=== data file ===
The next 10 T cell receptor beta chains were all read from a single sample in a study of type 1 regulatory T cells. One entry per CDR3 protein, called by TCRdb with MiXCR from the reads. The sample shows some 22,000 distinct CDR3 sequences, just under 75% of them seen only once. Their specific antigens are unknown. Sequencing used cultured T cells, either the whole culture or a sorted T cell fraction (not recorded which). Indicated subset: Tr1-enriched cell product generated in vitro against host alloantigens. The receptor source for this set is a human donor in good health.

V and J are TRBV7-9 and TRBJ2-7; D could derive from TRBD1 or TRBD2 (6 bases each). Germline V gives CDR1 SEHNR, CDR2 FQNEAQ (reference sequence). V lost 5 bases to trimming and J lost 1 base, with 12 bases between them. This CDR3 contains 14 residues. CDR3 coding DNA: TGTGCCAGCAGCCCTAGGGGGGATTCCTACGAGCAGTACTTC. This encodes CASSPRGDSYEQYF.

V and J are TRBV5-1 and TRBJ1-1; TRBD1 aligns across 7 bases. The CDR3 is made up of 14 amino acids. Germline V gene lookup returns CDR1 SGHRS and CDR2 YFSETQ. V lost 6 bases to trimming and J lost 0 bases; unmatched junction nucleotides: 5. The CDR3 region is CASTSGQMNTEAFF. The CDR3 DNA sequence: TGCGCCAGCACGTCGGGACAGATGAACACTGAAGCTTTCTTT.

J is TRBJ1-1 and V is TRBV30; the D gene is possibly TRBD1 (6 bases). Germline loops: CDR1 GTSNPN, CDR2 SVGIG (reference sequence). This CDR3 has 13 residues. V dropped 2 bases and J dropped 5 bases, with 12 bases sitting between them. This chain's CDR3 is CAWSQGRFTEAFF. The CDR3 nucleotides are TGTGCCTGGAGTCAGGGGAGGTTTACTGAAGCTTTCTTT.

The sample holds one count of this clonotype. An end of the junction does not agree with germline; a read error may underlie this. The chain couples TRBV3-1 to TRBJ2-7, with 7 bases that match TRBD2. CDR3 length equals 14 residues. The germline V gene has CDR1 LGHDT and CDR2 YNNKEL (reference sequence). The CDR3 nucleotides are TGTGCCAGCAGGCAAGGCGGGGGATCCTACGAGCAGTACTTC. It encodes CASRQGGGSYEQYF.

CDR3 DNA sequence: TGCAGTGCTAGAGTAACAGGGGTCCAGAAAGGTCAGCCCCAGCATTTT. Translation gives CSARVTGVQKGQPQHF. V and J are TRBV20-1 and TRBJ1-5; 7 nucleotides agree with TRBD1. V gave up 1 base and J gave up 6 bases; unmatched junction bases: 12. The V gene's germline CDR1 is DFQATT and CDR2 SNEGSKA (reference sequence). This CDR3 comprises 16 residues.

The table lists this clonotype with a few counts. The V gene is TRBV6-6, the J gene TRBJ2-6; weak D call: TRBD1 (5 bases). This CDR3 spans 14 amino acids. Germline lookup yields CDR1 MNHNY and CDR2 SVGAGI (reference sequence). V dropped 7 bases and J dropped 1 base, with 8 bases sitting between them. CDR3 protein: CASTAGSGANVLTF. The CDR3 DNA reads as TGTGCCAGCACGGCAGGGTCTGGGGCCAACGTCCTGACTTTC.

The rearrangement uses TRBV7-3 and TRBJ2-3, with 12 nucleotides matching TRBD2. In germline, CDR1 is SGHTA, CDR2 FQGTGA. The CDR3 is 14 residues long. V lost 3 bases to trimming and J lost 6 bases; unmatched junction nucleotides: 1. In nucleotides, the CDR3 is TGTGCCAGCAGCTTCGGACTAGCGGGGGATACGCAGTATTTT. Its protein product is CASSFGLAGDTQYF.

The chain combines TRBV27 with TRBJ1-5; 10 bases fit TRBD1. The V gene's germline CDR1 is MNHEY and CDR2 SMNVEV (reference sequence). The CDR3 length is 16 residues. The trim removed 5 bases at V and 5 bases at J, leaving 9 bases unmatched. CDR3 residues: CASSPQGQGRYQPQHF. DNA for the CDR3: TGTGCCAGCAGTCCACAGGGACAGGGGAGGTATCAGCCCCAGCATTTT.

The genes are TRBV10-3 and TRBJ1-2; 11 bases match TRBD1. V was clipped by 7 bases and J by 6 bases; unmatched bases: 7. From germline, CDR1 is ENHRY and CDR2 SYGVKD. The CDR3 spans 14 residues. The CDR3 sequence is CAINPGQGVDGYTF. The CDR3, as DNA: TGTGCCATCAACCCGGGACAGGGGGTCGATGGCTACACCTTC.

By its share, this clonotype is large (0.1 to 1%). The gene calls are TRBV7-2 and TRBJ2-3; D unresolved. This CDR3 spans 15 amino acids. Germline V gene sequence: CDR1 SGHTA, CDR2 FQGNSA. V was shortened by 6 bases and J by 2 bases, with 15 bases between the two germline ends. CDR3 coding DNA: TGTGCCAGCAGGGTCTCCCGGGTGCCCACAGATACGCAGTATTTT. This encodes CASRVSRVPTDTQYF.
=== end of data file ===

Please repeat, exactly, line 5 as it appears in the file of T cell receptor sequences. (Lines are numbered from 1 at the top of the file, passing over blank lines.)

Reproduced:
The sample holds one count of this clonotype. An end of the junction does not agree with germline; a read error may underlie this. The chain couples TRBV3-1 to TRBJ2-7, with 7 bases that match TRBD2. CDR3 length equals 14 residues. The germline V gene has CDR1 LGHDT and CDR2 YNNKEL (reference sequence). The CDR3 nucleotides are TGTGCCAGCAGGCAAGGCGGGGGATCCTACGAGCAGTACTTC. It encodes CASRQGGGSYEQYF.